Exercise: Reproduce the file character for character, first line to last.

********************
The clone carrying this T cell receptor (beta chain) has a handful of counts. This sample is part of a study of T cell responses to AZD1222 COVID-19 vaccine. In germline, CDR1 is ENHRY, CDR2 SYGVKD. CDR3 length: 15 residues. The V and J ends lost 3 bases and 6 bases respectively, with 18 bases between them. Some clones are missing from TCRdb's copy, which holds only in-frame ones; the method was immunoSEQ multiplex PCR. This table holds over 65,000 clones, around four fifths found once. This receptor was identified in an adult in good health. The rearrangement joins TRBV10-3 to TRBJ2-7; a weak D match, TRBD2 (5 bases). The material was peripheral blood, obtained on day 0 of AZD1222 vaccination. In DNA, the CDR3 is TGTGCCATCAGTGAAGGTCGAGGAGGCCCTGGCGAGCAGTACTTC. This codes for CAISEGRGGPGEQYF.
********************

The clone carrying this T cell receptor (beta chain) has a handful of counts. This sample is part of a study of T cell responses to AZD1222 COVID-19 vaccine. In germline, CDR1 is ENHRY, CDR2 SYGVKD. CDR3 length: 15 residues. The V and J ends lost 3 bases and 6 bases respectively, with 18 bases between them. Some clones are missing from TCRdb's copy, which holds only in-frame ones; the method was immunoSEQ multiplex PCR. This table holds over 65,000 clones, around four fifths found once. This receptor was identified in an adult in good health. The rearrangement joins TRBV10-3 to TRBJ2-7; a weak D match, TRBD2 (5 bases). The material was peripheral blood, obtained on day 0 of AZD1222 vaccination. In DNA, the CDR3 is TGTGCCATCAGTGAAGGTCGAGGAGGCCCTGGCGAGCAGTACTTC. This codes for CAISEGRGGPGEQYF.